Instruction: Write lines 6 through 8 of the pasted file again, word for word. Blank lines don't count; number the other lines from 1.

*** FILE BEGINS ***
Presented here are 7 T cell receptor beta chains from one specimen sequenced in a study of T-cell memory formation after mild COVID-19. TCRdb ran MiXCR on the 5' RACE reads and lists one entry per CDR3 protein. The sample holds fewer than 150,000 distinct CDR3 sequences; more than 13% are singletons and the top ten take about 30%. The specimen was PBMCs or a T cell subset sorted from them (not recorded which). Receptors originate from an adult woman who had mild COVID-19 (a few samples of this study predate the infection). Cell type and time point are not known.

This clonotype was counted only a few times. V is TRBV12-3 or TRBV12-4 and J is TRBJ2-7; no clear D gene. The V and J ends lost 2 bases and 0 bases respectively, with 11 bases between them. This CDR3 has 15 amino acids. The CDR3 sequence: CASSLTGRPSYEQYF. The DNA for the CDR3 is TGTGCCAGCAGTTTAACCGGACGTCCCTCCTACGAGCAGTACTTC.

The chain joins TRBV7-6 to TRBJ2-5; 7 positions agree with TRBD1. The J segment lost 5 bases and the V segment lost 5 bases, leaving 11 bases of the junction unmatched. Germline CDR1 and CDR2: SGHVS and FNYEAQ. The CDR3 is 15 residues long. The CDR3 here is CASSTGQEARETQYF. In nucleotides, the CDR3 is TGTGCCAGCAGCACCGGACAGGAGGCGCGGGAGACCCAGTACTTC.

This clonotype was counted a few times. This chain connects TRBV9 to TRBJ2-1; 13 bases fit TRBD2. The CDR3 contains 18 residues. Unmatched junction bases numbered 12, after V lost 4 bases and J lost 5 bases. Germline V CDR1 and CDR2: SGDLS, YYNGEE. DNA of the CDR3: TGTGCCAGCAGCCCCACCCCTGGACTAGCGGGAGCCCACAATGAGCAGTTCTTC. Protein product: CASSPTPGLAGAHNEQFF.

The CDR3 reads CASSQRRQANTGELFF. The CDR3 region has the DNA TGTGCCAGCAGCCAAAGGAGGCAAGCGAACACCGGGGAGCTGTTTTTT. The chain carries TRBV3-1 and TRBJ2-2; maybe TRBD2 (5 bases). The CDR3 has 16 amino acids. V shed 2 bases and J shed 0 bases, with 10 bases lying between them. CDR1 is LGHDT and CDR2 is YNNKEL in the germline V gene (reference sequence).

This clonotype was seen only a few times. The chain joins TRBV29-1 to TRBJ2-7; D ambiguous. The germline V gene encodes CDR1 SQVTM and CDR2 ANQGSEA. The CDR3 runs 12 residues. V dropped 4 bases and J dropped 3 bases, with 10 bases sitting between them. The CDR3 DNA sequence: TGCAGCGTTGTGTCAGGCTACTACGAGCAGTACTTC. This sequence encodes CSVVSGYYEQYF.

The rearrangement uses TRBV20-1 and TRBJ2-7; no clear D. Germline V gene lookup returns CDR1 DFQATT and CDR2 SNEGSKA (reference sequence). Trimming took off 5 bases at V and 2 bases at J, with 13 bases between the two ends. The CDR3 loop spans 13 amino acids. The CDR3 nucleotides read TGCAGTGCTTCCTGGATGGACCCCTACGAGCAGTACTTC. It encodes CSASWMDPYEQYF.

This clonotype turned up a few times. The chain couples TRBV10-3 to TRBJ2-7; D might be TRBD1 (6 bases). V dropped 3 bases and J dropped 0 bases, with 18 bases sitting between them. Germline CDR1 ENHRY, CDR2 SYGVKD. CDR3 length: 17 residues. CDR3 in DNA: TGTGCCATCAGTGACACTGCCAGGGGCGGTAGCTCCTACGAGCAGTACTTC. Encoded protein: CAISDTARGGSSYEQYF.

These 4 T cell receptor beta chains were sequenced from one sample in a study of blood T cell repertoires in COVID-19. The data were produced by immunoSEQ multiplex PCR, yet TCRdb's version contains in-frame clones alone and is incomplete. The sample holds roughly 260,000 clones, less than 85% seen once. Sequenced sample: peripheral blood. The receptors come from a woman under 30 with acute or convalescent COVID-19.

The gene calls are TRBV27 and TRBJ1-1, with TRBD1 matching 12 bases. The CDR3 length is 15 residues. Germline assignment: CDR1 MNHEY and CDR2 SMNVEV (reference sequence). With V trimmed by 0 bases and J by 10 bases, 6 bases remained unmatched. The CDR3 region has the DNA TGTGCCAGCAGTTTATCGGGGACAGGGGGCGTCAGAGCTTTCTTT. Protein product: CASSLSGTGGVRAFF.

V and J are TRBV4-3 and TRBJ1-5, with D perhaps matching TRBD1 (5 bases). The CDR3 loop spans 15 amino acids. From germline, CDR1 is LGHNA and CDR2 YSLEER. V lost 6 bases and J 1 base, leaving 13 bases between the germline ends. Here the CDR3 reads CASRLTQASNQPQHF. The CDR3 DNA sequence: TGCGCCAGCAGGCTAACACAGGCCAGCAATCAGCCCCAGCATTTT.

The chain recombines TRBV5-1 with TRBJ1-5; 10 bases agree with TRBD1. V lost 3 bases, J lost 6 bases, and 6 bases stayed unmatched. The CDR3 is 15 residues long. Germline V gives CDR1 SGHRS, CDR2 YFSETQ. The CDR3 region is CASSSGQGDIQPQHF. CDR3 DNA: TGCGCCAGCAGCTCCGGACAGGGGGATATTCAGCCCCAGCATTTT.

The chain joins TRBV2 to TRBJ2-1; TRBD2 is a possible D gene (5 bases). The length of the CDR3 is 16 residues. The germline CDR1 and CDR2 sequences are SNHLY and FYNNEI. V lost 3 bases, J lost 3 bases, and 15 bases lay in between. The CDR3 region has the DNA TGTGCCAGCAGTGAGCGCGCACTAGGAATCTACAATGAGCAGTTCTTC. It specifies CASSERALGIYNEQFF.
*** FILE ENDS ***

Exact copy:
This clonotype was seen only a few times. The chain joins TRBV29-1 to TRBJ2-7; D ambiguous. The germline V gene encodes CDR1 SQVTM and CDR2 ANQGSEA. The CDR3 runs 12 residues. V dropped 4 bases and J dropped 3 bases, with 10 bases sitting between them. The CDR3 DNA sequence: TGCAGCGTTGTGTCAGGCTACTACGAGCAGTACTTC. This sequence encodes CSVVSGYYEQYF.

The rearrangement uses TRBV20-1 and TRBJ2-7; no clear D. Germline V gene lookup returns CDR1 DFQATT and CDR2 SNEGSKA (reference sequence). Trimming took off 5 bases at V and 2 bases at J, with 13 bases between the two ends. The CDR3 loop spans 13 amino acids. The CDR3 nucleotides read TGCAGTGCTTCCTGGATGGACCCCTACGAGCAGTACTTC. It encodes CSASWMDPYEQYF.

This clonotype turned up a few times. The chain couples TRBV10-3 to TRBJ2-7; D might be TRBD1 (6 bases). V dropped 3 bases and J dropped 0 bases, with 18 bases sitting between them. Germline CDR1 ENHRY, CDR2 SYGVKD. CDR3 length: 17 residues. CDR3 in DNA: TGTGCCATCAGTGACACTGCCAGGGGCGGTAGCTCCTACGAGCAGTACTTC. Encoded protein: CAISDTARGGSSYEQYF.